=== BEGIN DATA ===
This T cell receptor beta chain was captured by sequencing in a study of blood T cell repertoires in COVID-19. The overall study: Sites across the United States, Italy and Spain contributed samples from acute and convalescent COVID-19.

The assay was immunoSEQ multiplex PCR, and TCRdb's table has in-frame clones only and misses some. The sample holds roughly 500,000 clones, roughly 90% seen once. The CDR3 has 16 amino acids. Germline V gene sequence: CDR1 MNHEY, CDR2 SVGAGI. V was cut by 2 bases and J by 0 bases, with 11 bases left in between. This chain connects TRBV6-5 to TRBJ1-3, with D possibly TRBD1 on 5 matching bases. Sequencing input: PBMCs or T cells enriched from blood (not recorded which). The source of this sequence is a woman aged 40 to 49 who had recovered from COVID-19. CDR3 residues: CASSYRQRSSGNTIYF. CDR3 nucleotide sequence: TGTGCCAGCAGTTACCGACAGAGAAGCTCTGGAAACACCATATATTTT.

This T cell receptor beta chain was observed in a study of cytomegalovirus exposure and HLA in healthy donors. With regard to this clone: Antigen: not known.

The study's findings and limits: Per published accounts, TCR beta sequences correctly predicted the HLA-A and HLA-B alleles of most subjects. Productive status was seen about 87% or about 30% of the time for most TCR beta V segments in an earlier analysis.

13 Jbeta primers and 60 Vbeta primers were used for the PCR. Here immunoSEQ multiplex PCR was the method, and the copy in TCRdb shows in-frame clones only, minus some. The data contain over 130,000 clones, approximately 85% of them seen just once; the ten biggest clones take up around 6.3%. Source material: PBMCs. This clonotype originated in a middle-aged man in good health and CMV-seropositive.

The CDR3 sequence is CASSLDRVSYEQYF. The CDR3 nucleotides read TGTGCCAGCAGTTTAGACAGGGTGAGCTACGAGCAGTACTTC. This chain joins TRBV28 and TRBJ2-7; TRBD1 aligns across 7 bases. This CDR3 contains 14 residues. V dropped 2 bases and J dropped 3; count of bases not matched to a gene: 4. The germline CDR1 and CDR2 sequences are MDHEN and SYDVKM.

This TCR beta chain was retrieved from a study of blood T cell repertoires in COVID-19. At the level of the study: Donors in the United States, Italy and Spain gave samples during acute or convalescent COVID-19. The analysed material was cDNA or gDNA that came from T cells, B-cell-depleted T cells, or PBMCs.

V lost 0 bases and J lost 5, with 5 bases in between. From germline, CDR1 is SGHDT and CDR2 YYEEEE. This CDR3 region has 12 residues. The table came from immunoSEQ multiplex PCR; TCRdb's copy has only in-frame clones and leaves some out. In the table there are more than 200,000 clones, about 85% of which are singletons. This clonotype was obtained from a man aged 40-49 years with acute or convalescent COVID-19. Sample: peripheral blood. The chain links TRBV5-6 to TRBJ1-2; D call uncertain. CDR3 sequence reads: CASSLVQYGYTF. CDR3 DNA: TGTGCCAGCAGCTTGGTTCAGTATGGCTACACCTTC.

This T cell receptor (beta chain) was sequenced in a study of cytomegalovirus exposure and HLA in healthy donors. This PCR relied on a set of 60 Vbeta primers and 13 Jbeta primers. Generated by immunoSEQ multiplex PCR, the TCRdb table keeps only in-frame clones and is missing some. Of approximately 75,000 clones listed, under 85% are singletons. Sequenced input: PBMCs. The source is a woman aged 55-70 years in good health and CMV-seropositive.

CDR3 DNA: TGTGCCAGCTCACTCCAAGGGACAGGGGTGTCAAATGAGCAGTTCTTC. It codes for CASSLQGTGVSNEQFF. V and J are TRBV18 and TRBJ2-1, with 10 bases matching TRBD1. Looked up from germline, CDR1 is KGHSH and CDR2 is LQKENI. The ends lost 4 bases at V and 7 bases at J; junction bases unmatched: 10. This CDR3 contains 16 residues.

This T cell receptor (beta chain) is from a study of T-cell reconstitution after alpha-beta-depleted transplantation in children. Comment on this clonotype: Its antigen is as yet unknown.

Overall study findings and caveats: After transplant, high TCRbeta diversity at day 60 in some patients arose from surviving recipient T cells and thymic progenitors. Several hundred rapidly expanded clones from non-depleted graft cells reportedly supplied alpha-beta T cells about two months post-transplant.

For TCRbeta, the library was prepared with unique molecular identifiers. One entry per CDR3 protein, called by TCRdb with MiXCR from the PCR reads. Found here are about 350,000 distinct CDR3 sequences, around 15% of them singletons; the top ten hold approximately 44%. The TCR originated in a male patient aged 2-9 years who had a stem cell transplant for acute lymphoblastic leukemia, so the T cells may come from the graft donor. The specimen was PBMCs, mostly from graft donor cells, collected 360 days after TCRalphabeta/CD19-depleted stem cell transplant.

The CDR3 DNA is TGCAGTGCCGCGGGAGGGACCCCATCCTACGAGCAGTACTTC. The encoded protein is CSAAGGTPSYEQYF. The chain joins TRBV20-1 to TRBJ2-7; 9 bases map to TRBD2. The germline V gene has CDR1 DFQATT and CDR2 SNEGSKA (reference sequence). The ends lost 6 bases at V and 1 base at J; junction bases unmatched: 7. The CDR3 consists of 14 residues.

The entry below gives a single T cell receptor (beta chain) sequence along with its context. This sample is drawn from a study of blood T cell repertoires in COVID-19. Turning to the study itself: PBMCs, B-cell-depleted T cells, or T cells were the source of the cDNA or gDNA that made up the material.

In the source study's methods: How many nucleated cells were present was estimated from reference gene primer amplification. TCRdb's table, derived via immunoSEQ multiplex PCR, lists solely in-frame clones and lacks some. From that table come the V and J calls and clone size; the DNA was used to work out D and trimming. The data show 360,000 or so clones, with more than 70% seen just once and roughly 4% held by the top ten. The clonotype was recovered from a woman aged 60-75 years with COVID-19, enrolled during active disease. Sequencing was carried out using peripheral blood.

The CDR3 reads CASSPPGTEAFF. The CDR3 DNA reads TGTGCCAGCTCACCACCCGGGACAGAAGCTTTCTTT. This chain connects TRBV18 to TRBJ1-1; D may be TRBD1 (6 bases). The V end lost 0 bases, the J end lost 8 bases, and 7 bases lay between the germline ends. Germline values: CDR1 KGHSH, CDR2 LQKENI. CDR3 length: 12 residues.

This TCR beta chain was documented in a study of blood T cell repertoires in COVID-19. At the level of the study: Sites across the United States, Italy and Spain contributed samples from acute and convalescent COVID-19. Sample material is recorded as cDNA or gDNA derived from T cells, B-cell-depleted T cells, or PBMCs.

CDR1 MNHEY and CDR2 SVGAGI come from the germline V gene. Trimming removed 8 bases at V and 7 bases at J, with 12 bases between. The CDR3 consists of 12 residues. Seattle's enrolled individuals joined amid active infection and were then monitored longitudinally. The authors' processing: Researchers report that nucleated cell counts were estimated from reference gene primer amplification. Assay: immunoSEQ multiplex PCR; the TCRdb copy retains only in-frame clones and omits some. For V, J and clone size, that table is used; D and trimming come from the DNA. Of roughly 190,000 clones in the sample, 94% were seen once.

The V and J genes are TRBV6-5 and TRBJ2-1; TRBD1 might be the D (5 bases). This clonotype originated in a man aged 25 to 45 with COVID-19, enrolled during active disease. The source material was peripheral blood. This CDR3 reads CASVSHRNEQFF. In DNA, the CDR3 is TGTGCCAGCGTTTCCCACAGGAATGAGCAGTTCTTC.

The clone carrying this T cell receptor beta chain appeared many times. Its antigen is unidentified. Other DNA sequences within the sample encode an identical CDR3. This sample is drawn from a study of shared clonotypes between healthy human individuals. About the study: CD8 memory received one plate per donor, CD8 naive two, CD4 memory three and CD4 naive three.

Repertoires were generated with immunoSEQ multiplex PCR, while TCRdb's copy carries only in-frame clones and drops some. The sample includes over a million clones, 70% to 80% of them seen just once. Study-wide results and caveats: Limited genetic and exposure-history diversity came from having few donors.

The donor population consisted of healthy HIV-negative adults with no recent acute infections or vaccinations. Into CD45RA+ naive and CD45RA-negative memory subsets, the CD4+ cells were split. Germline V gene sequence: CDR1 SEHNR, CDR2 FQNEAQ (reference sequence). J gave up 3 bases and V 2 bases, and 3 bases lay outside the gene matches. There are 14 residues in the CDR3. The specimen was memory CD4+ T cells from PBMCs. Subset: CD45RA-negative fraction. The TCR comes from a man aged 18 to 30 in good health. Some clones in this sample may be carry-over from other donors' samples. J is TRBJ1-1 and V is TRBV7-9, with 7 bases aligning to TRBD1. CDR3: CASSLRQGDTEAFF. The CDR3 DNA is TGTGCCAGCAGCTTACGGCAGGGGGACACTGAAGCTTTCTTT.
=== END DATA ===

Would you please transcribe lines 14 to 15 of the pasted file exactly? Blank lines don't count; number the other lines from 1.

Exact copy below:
The CDR3 DNA is TGCAGTGCCGCGGGAGGGACCCCATCCTACGAGCAGTACTTC. The encoded protein is CSAAGGTPSYEQYF. The chain joins TRBV20-1 to TRBJ2-7; 9 bases map to TRBD2. The germline V gene has CDR1 DFQATT and CDR2 SNEGSKA (reference sequence). The ends lost 6 bases at V and 1 base at J; junction bases unmatched: 7. The CDR3 consists of 14 residues.

The entry below gives a single T cell receptor (beta chain) sequence along with its context. This sample is drawn from a study of blood T cell repertoires in COVID-19. Turning to the study itself: PBMCs, B-cell-depleted T cells, or T cells were the source of the cDNA or gDNA that made up the material.